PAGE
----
STILL IN SPARKLING FORM

CHAM­PAGNE IS NOT A PROD­UCT. IT’S PART OF THE CUL­TURE OF AN ED­U­CATED MANKIND.

The Australian - The Deal - - Contents - Stephen Brook

It’s 10am and al­ready Thibaut Le Mail­loux, di­recteur de la com­mu­ni­ca­tion du Comite in­ter­pro­fes­sion­nel du vin de Cham­pagne, the global cham­pagne mar­ket­ing author­ity, is hold­ing a flute of bub­bly in his hand. But it’s only a pho­to­graphic prop.

“The morn­ing is not great for drink­ing, but it is great for tasting,” he says. “The best mo­ment is in the mid­dle of the morn­ing, when your taste­buds are awake enough and some hunger is start­ing to arrive, so your brain’s open to iden­ti­fy­ing some ro­mance.”

Le Mail­loux doesn’t have too tax­ing a job here. Aus­tralia is the world’s eighth-largest cham­pagne mar­ket, with an im­pres­sive 4.8 mil­lion bot­tles sold last year. That’s up nearly 32 per cent on 2010, mak­ing us the fastest- grow­ing ma­jor mar­ket.

It’s all thanks to our strong wine cul­ture and a love of cham­pagne in­her­ited from 18th- cen­tury Bri­tain, Le Mail­loux ex­plains. Add to that the ris­ing dol­lar and a com­pet­i­tive re­tail sec­tor, which have com­bined to push the price of cham­pagne sig­nif­i­cantly lower.

Glob­ally, cham­pagne rep­re­sents just 13 per cent of the sparkling wine mar­ket. “We are not in­tend­ing to be the [big­gest- sell­ing] sparkling wine; we are in­tend­ing to re­main the most pres­ti­gious. Cham­pagne is not a big advertiser, but it is a prod­uct of choice for cinema stars, artists, creators and de­sign­ers. Cham­pagne is not in this area by luck or prod­uct place­ment.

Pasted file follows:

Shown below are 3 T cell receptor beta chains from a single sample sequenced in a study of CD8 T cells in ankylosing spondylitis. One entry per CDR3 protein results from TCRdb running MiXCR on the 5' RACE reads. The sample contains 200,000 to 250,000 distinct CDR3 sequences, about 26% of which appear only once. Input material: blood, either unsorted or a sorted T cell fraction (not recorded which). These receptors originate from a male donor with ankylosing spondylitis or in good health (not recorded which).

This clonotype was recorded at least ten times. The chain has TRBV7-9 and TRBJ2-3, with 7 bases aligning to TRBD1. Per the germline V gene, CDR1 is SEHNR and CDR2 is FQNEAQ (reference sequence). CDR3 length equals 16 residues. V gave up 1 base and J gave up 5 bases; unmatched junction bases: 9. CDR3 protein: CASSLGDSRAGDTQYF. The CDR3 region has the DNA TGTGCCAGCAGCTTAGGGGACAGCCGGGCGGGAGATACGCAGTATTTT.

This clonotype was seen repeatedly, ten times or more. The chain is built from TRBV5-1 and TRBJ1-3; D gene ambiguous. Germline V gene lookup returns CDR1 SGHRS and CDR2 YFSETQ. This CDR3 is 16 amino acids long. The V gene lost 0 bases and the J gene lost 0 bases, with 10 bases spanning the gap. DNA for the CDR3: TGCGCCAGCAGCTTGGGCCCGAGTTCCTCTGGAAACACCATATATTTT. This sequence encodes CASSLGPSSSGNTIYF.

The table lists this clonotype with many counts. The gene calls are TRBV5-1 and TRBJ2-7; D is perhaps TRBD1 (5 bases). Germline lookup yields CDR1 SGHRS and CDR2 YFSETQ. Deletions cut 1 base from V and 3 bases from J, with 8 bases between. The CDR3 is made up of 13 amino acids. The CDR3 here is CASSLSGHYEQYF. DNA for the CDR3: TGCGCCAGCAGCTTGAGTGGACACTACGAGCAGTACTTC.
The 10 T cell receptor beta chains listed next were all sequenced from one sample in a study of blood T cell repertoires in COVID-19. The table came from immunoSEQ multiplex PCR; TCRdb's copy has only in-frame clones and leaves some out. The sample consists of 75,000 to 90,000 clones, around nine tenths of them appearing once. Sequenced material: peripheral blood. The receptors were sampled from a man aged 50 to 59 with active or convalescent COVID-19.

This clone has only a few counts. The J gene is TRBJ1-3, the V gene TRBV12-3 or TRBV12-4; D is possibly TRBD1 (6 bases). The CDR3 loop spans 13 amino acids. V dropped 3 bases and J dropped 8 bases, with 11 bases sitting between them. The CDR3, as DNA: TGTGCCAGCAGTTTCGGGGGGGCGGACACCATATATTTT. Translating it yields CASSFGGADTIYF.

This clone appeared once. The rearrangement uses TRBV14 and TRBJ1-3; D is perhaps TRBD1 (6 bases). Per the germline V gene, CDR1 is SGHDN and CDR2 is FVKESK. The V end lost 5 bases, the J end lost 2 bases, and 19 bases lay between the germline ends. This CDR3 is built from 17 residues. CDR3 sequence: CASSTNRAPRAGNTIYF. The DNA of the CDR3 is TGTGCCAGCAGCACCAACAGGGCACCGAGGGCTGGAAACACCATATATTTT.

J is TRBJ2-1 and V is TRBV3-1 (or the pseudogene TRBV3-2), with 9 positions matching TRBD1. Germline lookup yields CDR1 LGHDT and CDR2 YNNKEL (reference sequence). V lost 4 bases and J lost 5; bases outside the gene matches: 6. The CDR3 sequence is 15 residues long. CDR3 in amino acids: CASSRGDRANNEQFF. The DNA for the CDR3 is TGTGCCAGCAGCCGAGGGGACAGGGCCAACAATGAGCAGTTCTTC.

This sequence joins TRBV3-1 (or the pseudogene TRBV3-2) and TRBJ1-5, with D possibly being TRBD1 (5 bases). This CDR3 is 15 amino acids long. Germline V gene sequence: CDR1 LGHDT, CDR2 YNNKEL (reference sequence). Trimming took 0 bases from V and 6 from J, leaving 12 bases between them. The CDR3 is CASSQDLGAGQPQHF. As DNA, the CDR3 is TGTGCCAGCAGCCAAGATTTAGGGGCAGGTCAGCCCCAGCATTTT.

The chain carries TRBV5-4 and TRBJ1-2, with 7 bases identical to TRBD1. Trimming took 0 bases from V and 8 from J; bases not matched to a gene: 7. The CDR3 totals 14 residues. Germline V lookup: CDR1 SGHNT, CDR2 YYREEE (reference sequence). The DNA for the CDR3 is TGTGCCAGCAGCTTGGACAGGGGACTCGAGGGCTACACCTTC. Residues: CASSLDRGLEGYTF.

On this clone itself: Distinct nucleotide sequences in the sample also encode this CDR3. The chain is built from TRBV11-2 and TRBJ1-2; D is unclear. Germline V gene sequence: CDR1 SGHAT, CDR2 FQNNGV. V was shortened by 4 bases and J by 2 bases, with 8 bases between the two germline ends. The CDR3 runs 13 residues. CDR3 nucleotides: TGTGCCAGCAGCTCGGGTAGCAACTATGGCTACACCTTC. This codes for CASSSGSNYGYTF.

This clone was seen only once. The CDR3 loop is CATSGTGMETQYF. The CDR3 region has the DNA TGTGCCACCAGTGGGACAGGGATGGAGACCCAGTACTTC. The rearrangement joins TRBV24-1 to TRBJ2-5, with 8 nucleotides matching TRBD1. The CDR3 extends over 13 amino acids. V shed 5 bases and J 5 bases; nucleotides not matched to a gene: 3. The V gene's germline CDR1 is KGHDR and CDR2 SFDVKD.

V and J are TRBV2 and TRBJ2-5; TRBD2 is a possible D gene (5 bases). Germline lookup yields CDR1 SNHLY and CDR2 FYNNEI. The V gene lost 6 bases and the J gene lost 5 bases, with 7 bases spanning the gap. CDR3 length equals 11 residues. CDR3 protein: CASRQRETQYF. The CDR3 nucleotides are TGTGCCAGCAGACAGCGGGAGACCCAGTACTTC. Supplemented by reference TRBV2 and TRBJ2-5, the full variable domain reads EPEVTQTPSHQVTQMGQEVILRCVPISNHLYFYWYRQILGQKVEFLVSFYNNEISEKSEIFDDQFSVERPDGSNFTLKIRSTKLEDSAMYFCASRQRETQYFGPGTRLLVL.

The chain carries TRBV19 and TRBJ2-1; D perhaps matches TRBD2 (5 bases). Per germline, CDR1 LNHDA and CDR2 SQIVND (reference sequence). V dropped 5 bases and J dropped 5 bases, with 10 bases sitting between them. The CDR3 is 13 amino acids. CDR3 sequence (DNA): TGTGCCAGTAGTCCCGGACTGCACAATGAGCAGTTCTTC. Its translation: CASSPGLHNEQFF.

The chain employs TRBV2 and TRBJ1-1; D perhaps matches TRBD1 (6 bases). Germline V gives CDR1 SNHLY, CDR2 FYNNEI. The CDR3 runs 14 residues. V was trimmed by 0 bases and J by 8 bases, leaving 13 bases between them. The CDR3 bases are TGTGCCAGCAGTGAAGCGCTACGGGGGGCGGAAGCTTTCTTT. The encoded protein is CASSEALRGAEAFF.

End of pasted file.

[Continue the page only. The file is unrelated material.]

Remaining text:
“Part of our mar­ket­ing is in the air; it’s his­tory, be­cause we are part of life. Cham­pagne is not a prod­uct. It’s part of the cul­ture of an ed­u­cated mankind.”

But the Comite does spend a lot of time cre­at­ing lo­cal or­gan­i­sa­tions, termed “em­bassies”, to de­fend the ap­pel­la­tion against the cowboys and pi­rates who would pre­tend their lo­cal sparkling wine is from France.

Aus­tralia has no such prob­lem, thanks to lo­cal reg­u­la­tions, and nei­ther does China. Sur­pris­ingly, the US does. “Some of the Amer­i­cans don’t seem ashamed of that. They speak of China as the coun­ter­feit coun­try, but they still steal our name.”

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